Exploring Africa’s favourite beers

Guinness Ghana, one of the country’s top beverage makers recently introduced a new home-grown beverage – Guinness Africa Special – made of blended local African herbs and spices. 

The company is tapping into what is a burgeoning brew industry in Africa. 

Last year, a report by Canadian research specialists who provide analysis of international soft drink and alcoholic beverage industries, said that the African beer market is the fastest growing global beer market with an annual average growth rate of 5% between 2013 and 2017. 

This means the African beer market will outstrip growth in the Asian and Latin American markets, which are projected to witness a growth rate of 4% and 3%, respectively. South Africa was named the biggest market in Africa by far. 

African markets are highly consolidated and four brewers – SABMiller, Heineken, Castel and Diageo – account for 90% of the market. However, their monopoly is being challenged by new, emerging brands who are keen to get in on the lucrative action. 

Why does beer matter? In many African countries, breweries are the oldest companies, some relics of colonialism. Some are products of newly-found independence or experimental play by some engineers building Africa’s first infrastructure and wanting a drink! This makes so many beers a national institution and the old favourites easier to spot. As some of the longest existing brands and products in Africa, they are an integral part of many countries’ histories.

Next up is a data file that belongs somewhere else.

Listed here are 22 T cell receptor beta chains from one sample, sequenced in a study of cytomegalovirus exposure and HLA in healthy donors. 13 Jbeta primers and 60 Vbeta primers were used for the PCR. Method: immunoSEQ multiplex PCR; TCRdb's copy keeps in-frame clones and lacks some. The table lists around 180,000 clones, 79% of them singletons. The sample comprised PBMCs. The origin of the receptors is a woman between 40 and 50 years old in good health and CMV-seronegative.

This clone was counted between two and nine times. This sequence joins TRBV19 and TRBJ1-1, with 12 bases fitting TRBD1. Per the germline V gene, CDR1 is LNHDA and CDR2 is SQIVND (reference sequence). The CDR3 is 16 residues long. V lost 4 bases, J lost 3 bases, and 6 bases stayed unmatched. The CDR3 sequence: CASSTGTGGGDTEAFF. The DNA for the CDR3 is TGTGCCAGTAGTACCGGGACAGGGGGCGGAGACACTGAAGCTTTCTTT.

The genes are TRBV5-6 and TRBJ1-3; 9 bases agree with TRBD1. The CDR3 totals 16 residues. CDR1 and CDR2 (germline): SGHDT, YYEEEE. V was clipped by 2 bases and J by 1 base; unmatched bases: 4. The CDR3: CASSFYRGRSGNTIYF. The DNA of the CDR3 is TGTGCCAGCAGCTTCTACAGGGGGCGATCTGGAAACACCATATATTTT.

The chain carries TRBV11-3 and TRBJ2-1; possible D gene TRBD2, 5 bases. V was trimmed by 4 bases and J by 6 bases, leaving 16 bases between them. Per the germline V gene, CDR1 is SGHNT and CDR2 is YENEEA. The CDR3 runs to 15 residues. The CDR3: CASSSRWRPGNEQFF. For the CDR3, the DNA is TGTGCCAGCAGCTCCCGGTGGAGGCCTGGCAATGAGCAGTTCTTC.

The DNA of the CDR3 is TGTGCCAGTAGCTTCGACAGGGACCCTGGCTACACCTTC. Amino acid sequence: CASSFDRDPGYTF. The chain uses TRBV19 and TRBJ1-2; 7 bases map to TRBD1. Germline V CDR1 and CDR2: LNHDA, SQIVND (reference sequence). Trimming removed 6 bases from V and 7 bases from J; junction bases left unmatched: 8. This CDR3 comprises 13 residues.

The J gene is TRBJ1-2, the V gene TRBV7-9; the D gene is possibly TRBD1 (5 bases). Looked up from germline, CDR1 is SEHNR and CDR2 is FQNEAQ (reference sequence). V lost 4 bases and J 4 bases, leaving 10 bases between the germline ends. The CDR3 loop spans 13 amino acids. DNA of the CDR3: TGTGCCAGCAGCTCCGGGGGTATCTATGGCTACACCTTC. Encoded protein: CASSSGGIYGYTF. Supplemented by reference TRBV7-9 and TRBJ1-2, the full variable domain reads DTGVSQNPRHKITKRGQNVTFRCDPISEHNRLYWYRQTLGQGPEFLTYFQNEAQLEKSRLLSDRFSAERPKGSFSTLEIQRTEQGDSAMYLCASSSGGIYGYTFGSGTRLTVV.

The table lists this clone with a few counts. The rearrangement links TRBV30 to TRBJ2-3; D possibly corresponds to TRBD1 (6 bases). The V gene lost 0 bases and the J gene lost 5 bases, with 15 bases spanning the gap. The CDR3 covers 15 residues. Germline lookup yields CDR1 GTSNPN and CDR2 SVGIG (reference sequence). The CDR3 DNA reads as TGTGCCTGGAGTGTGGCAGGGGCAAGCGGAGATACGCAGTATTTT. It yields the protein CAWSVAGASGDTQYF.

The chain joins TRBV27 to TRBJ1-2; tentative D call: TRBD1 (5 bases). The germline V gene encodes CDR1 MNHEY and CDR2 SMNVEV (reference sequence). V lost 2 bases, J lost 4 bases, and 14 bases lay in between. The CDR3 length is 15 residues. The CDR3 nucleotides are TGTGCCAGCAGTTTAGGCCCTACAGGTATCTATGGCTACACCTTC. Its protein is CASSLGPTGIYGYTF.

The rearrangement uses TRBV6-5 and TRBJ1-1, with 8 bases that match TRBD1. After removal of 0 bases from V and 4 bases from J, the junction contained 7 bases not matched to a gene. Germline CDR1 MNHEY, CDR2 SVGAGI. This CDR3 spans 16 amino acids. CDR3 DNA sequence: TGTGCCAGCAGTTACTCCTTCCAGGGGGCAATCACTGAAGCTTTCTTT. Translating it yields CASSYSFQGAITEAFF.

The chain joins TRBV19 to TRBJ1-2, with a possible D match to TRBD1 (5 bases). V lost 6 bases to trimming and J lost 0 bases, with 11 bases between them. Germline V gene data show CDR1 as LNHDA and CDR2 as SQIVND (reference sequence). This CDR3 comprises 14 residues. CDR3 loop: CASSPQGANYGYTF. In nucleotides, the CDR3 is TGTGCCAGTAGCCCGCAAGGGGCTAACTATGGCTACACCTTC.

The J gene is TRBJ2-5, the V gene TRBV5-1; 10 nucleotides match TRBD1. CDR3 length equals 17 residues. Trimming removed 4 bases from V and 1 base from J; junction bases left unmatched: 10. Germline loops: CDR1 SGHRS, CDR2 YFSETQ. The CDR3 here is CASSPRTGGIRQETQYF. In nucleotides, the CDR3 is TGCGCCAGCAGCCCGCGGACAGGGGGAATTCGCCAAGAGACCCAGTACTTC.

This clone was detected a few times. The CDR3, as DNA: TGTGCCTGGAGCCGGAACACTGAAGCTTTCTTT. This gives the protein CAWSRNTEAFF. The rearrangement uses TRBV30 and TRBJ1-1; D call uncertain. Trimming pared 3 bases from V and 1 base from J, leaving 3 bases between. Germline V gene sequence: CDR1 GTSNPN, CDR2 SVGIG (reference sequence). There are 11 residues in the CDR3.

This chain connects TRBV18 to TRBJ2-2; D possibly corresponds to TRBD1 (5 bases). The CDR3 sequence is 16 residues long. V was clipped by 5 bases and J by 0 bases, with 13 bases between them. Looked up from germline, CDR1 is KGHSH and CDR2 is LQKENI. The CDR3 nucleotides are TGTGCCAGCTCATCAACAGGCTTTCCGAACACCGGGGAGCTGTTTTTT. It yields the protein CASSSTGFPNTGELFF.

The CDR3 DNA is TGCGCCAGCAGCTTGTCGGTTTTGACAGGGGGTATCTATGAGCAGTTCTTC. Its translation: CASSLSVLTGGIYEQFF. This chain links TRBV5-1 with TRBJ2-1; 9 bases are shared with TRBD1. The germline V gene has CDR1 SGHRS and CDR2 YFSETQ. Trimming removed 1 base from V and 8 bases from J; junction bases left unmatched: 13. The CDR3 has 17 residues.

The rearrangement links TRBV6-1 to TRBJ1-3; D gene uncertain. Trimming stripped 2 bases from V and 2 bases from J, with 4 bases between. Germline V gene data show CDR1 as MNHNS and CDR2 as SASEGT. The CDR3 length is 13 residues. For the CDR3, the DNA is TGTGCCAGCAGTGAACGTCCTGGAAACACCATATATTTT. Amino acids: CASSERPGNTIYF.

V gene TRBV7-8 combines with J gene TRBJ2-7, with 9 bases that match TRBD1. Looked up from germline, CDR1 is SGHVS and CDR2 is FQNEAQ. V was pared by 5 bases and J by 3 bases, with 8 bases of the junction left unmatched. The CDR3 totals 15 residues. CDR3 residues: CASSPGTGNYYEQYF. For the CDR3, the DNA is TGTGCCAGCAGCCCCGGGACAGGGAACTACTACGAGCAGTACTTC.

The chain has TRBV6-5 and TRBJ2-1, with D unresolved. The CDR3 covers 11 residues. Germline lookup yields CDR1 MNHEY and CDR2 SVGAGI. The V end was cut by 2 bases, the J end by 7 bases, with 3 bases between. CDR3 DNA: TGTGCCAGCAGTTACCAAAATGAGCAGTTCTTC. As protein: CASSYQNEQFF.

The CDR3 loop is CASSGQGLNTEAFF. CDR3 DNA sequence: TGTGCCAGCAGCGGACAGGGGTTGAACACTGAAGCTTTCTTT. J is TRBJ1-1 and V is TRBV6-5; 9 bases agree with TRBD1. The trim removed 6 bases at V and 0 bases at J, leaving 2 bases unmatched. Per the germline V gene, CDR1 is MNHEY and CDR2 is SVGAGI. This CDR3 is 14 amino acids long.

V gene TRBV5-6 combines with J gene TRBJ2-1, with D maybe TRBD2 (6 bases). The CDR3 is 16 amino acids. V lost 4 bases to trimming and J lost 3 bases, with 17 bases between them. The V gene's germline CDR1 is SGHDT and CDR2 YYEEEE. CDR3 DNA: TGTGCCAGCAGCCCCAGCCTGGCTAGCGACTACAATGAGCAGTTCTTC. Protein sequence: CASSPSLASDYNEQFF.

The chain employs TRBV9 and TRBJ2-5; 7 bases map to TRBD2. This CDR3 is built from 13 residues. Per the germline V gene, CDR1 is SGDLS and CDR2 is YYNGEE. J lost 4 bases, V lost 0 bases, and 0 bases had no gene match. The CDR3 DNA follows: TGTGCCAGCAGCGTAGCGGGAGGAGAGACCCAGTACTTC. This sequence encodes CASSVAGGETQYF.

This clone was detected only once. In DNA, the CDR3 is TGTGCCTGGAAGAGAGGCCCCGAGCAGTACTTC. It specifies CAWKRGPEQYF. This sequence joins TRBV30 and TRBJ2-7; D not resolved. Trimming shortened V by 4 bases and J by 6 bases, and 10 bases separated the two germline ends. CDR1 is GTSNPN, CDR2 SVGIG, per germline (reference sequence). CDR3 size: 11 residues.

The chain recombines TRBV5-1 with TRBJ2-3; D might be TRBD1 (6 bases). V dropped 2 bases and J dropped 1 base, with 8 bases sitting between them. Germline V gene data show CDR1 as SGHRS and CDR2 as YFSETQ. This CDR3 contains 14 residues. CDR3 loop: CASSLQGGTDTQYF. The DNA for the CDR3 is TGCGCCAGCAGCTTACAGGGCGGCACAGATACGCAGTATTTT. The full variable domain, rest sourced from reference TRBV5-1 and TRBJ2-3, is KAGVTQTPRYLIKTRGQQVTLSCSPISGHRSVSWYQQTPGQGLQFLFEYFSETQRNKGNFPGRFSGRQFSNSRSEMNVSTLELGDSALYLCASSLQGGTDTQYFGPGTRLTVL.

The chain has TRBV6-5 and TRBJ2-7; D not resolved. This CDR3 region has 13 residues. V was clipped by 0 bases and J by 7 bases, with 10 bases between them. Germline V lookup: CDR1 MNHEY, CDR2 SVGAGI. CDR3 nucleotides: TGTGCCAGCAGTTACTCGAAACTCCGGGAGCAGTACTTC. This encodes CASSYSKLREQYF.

Here are some of Africa’s most popular beers and some interesting titbits about them:

In Cameroon there is an aggressive rivalry between the two key breweries: Brasseries du Cameroun and Guinness Cameroon. Brasseries du Cameroun however tends to dominate the market share with two of their brands in particular, “33 export” and “Castel”.

The favourite beer in Cape Verde is the local Strela beer. Production started in 2006 and it is already being exported to the Gambia and has its sights set on US exports too because of the large Cape Verdean diaspora.

Owned by Heineken International, Bralima is a brewing company of the Democratic Republic of the Congo with 6 breweries, founded in 1923. It is also the brewery that makes the country’s favourite beer – Primus.

Stella Lager is probably the most commonly found beer in Egypt, not to be confused with the Belgian Stella Artois, having been on the market since 1897. A traditional lager, part of the Heineken family, it falls under the Al Ahram beverages company.

Founded in 1922, St. George Beer – named after the patron saint of Ethiopia – is the most popular beer. When it entered the Ethiopia market it was courtesy of Belgian owners, followed by German owners, before it was nationalised by the military regime. Today it is brewed by BGI Ethiopia, the largest brewer in the country.

Julbrew is The Gambian favourite, brewed by Banjul Breweries Ltd. The Gambia’s only brewery. One of the oldest companies in the country, it sells four varieties of Julbrew beer.

The beer race in Ghana is a tight one but Star Beer pips the others to the post in popularity. Star Lager was introduced onto the Ghanaian market in 1960 and is now brewed by the Guinness Ghana Breweries Group.

Tusker, the largest African beer brand in the Diageo group, is a beer brand owned by East African Breweries and is Kenya’s most recognised brew. The company’s first beer was brewed on 15 December 1922 and the first batch was delivered to the Stanley Hotel in Nairobi. George Hurst, the company’s founder, was killed in an elephant hunting accident and in his memory, his brother Charles decided to name the first beer brewed “Tusker”. The beer has since moved regionally through to Tanzania and other countries in the African Great Lakes region and soon began to be exported internationally.